I may have to build one of these, just to see if my ideas work.

Posted by Ted at April 19, 2004 05:50 AM
Category: Rocketry

I may have to build one of these, just to see if my ideas work.

Any excuse to build another rocket, right? :)

Posted by: Victor at April 19, 2004 10:01 AM

Or you could attach an exposive to the parachute. If the target time is 45 seconds -- and you reached 43 seconds and the rocket is still 50 feet from the ground -- you could destroy the parachute and watch the rocket frefall to the ground in the alotted time. Just make sure the eggs are wrapped tightly in ten layers of aluminum foil! :)

Posted by: Tuning Spork at April 19, 2004 10:11 PM

Funny you should say that Victor, because I've really slowed down on building because I've got so many flyable rockets already. There are probably 50 or more kits waiting around in my 'someday' box, plus a whole heap of parts just waiting for inspiration.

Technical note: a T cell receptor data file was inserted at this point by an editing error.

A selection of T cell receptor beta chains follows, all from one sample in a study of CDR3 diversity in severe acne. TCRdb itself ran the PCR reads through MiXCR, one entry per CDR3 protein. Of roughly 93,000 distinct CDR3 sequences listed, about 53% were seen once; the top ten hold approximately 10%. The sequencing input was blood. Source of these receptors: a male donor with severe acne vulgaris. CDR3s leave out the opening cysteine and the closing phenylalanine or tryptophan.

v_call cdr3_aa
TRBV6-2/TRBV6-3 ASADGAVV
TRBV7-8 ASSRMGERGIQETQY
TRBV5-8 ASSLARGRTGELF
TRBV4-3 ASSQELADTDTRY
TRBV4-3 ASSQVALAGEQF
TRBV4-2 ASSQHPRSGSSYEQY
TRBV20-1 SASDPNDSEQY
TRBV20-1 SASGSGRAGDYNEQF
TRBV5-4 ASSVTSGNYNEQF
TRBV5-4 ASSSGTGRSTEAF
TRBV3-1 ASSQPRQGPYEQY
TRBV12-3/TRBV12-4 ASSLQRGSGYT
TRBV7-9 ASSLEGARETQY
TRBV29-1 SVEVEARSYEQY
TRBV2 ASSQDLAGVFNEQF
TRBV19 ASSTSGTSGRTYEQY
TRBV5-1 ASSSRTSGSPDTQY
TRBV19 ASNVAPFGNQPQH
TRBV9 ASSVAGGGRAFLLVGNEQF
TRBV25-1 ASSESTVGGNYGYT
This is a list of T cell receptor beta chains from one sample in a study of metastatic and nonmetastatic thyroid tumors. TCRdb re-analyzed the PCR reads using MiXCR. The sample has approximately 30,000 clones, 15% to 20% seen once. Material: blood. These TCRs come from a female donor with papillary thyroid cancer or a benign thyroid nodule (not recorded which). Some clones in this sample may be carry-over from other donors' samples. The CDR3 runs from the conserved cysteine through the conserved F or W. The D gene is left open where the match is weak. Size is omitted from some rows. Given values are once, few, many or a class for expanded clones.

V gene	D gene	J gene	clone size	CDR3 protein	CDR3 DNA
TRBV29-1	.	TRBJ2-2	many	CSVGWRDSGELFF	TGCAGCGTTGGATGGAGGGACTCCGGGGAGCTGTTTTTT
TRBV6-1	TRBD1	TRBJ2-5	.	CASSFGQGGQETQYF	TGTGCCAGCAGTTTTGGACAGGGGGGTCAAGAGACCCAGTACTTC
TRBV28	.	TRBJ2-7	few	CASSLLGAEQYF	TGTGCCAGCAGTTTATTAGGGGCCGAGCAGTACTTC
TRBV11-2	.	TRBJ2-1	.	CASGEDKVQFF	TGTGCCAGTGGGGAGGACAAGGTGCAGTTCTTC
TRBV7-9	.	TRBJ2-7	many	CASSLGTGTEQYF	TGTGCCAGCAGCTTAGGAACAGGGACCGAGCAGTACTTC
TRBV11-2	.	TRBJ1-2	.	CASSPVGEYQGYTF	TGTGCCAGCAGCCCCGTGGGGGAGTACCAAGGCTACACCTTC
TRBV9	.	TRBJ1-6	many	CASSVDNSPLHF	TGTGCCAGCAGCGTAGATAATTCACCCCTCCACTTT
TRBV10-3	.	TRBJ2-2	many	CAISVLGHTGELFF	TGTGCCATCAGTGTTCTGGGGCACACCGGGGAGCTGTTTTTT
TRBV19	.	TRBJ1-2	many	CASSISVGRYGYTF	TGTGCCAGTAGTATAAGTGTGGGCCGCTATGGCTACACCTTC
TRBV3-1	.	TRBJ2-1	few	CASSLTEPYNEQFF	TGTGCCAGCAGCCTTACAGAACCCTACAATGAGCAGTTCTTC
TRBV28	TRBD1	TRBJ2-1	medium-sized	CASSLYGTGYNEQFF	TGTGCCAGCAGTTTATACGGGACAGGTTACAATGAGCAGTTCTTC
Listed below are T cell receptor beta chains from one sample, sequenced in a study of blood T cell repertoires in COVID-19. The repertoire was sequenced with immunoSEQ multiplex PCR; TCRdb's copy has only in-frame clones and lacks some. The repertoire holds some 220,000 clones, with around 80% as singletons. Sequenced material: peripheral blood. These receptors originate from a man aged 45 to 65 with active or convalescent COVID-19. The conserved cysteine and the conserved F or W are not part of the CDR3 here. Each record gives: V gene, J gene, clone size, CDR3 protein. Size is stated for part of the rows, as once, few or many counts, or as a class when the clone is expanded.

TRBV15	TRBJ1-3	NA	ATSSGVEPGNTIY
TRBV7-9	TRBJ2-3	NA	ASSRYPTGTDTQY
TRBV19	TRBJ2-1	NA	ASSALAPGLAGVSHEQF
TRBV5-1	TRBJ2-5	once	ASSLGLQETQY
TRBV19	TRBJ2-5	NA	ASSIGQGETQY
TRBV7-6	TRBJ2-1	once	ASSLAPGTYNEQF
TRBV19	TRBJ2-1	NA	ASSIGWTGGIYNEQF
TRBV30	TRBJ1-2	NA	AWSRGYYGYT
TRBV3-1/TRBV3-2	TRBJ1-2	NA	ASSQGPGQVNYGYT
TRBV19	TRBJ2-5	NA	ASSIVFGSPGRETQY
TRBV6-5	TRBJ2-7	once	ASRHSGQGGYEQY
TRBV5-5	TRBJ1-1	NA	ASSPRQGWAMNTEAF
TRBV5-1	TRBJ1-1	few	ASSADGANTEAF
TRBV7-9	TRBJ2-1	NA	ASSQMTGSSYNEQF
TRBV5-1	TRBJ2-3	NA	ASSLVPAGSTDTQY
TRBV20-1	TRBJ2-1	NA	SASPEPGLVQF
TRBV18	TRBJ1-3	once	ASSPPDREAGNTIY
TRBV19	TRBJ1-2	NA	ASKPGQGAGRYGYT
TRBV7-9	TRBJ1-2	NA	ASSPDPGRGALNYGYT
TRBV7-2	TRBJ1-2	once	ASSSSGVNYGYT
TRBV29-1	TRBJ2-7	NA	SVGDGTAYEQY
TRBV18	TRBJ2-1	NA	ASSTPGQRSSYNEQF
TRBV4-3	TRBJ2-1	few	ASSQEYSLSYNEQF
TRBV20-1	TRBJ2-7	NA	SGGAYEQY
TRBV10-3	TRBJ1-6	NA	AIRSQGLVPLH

Spork, we try to stay away from the 'e' word lately, thanks to Ashcroft and the Patriot Act. :) I've seen your idea implemented before on a larger rocket. The RC gear needed isn't cheap *and* lightweight, although you can get either one easily. Instead of destroying the chute, you'd have the servo open a link on command, which would release half the chute shroud lines. The chute would become more like a streamer and the rocket drops pretty quickly. The guy I watched use it brought his big rocket down safely in a dirt parking area, right between rows of cars.

Posted by: Ted at April 20, 2004 07:42 AM